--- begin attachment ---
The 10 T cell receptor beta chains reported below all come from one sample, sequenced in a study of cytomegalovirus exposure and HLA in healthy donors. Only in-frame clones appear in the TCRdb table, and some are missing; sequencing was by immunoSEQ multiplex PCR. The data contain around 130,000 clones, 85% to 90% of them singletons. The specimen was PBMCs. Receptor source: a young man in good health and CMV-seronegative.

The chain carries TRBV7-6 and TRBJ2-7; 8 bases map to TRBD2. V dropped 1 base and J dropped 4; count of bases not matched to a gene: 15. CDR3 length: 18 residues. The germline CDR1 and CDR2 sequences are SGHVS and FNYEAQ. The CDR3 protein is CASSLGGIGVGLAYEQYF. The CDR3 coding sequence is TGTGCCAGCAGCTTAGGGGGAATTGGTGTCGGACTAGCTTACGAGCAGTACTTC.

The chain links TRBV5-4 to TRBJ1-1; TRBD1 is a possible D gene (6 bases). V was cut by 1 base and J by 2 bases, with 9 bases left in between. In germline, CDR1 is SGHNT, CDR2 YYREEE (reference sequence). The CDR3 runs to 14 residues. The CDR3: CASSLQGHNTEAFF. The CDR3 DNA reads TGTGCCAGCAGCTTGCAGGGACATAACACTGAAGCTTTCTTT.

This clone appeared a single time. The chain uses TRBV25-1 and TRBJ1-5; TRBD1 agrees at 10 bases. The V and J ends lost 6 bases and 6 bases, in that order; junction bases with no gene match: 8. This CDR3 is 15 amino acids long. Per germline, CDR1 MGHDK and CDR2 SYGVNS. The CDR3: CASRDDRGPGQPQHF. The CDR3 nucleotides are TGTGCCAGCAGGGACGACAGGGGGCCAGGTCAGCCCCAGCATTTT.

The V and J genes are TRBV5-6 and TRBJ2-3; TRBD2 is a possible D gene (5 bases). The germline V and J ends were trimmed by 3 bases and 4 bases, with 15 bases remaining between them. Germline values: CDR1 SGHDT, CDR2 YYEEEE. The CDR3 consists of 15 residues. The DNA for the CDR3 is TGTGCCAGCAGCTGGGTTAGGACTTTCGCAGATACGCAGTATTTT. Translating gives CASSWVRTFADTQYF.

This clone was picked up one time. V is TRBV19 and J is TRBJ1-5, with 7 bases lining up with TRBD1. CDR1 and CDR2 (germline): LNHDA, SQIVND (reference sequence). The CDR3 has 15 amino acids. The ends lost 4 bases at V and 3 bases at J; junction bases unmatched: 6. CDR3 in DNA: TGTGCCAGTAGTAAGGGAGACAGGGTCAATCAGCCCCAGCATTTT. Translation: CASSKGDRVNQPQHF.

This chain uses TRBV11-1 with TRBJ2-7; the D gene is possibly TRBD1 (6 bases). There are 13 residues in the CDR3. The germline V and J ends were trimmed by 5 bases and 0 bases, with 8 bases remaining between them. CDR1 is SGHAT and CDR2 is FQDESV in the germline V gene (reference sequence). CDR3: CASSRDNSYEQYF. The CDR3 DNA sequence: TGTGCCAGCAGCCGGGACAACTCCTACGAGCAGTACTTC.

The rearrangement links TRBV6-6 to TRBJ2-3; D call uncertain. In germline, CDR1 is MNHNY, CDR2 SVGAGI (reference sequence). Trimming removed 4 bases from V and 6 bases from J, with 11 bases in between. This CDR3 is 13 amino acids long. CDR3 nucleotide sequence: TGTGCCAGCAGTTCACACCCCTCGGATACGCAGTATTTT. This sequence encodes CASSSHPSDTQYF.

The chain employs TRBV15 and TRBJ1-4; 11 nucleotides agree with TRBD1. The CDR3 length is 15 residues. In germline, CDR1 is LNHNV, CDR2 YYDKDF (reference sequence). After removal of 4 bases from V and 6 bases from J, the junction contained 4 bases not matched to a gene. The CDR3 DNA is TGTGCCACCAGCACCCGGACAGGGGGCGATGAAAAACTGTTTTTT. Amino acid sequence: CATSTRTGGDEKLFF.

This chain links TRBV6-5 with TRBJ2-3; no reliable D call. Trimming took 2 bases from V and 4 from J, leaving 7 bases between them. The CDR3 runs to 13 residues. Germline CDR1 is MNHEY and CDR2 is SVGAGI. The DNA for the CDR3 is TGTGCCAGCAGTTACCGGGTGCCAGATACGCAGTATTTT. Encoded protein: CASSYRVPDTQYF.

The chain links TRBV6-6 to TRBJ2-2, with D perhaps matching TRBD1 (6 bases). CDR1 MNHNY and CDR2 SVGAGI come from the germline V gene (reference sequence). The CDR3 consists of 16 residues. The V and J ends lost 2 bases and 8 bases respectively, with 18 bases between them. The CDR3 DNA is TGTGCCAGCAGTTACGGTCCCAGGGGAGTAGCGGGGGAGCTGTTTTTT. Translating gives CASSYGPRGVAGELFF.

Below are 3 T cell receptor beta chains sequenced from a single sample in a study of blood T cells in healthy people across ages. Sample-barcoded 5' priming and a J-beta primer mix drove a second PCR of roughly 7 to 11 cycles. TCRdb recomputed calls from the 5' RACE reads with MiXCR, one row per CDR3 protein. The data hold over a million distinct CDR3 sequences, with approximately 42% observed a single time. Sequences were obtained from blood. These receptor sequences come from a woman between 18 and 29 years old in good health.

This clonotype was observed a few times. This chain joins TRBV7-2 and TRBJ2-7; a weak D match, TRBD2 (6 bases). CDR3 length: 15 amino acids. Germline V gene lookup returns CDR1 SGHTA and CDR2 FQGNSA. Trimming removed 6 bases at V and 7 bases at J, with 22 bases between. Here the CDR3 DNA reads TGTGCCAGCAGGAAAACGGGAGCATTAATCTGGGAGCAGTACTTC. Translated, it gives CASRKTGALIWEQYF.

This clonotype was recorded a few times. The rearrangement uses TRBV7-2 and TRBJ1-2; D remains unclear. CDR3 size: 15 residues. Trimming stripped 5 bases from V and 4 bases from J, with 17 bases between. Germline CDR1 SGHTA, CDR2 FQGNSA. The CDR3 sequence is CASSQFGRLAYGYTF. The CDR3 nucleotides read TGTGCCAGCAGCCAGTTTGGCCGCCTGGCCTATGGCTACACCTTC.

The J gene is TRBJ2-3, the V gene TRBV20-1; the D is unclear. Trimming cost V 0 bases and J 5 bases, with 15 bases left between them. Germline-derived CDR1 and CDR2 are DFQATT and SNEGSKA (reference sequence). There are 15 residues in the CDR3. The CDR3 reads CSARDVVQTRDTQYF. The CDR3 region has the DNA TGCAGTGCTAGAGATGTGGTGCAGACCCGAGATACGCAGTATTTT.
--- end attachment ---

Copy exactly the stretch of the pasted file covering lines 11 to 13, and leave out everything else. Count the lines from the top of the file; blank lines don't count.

The chain links TRBV6-6 to TRBJ2-2, with D perhaps matching TRBD1 (6 bases). CDR1 MNHNY and CDR2 SVGAGI come from the germline V gene (reference sequence). The CDR3 consists of 16 residues. The V and J ends lost 2 bases and 8 bases respectively, with 18 bases between them. The CDR3 DNA is TGTGCCAGCAGTTACGGTCCCAGGGGAGTAGCGGGGGAGCTGTTTTTT. Translating gives CASSYGPRGVAGELFF.

Below are 3 T cell receptor beta chains sequenced from a single sample in a study of blood T cells in healthy people across ages. Sample-barcoded 5' priming and a J-beta primer mix drove a second PCR of roughly 7 to 11 cycles. TCRdb recomputed calls from the 5' RACE reads with MiXCR, one row per CDR3 protein. The data hold over a million distinct CDR3 sequences, with approximately 42% observed a single time. Sequences were obtained from blood. These receptor sequences come from a woman between 18 and 29 years old in good health.

This clonotype was observed a few times. This chain joins TRBV7-2 and TRBJ2-7; a weak D match, TRBD2 (6 bases). CDR3 length: 15 amino acids. Germline V gene lookup returns CDR1 SGHTA and CDR2 FQGNSA. Trimming removed 6 bases at V and 7 bases at J, with 22 bases between. Here the CDR3 DNA reads TGTGCCAGCAGGAAAACGGGAGCATTAATCTGGGAGCAGTACTTC. Translated, it gives CASRKTGALIWEQYF.